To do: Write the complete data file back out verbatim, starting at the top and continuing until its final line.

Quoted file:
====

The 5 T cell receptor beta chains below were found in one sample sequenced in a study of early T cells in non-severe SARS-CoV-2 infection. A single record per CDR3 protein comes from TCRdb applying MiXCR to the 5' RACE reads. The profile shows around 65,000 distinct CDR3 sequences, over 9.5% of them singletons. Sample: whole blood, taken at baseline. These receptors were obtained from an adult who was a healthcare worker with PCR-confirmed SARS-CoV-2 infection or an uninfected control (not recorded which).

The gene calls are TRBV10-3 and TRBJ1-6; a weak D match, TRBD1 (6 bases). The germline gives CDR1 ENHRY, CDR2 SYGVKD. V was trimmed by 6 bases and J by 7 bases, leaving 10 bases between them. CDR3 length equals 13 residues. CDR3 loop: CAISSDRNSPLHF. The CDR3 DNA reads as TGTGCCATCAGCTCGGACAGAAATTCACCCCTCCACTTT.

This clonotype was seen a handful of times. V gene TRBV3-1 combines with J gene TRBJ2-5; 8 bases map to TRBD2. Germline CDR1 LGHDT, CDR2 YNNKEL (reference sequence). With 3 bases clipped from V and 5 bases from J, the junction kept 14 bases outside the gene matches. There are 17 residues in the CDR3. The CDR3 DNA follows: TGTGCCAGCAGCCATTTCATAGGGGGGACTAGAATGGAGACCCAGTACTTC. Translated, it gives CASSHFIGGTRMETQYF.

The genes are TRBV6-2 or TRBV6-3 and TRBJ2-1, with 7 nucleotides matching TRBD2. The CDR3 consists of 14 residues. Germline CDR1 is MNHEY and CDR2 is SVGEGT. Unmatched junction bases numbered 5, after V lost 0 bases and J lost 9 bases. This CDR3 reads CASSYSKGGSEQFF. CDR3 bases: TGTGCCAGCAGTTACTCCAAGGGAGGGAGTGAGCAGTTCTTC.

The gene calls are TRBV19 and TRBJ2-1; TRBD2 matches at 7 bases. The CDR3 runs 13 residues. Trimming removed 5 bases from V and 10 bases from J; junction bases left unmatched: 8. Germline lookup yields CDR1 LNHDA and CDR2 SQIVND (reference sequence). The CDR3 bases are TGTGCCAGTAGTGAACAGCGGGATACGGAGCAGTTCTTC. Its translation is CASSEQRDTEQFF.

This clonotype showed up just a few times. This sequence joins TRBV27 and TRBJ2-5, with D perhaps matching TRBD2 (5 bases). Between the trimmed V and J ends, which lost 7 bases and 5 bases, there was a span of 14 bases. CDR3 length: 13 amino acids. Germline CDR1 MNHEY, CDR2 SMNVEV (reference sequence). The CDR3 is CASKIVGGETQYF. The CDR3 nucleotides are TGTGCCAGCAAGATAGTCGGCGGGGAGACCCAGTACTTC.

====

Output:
The 5 T cell receptor beta chains below were found in one sample sequenced in a study of early T cells in non-severe SARS-CoV-2 infection. A single record per CDR3 protein comes from TCRdb applying MiXCR to the 5' RACE reads. The profile shows around 65,000 distinct CDR3 sequences, over 9.5% of them singletons. Sample: whole blood, taken at baseline. These receptors were obtained from an adult who was a healthcare worker with PCR-confirmed SARS-CoV-2 infection or an uninfected control (not recorded which).

The gene calls are TRBV10-3 and TRBJ1-6; a weak D match, TRBD1 (6 bases). The germline gives CDR1 ENHRY, CDR2 SYGVKD. V was trimmed by 6 bases and J by 7 bases, leaving 10 bases between them. CDR3 length equals 13 residues. CDR3 loop: CAISSDRNSPLHF. The CDR3 DNA reads as TGTGCCATCAGCTCGGACAGAAATTCACCCCTCCACTTT.

This clonotype was seen a handful of times. V gene TRBV3-1 combines with J gene TRBJ2-5; 8 bases map to TRBD2. Germline CDR1 LGHDT, CDR2 YNNKEL (reference sequence). With 3 bases clipped from V and 5 bases from J, the junction kept 14 bases outside the gene matches. There are 17 residues in the CDR3. The CDR3 DNA follows: TGTGCCAGCAGCCATTTCATAGGGGGGACTAGAATGGAGACCCAGTACTTC. Translated, it gives CASSHFIGGTRMETQYF.

The genes are TRBV6-2 or TRBV6-3 and TRBJ2-1, with 7 nucleotides matching TRBD2. The CDR3 consists of 14 residues. Germline CDR1 is MNHEY and CDR2 is SVGEGT. Unmatched junction bases numbered 5, after V lost 0 bases and J lost 9 bases. This CDR3 reads CASSYSKGGSEQFF. CDR3 bases: TGTGCCAGCAGTTACTCCAAGGGAGGGAGTGAGCAGTTCTTC.

The gene calls are TRBV19 and TRBJ2-1; TRBD2 matches at 7 bases. The CDR3 runs 13 residues. Trimming removed 5 bases from V and 10 bases from J; junction bases left unmatched: 8. Germline lookup yields CDR1 LNHDA and CDR2 SQIVND (reference sequence). The CDR3 bases are TGTGCCAGTAGTGAACAGCGGGATACGGAGCAGTTCTTC. Its translation is CASSEQRDTEQFF.

This clonotype showed up just a few times. This sequence joins TRBV27 and TRBJ2-5, with D perhaps matching TRBD2 (5 bases). Between the trimmed V and J ends, which lost 7 bases and 5 bases, there was a span of 14 bases. CDR3 length: 13 amino acids. Germline CDR1 MNHEY, CDR2 SMNVEV (reference sequence). The CDR3 is CASKIVGGETQYF. The CDR3 nucleotides are TGTGCCAGCAAGATAGTCGGCGGGGAGACCCAGTACTTC.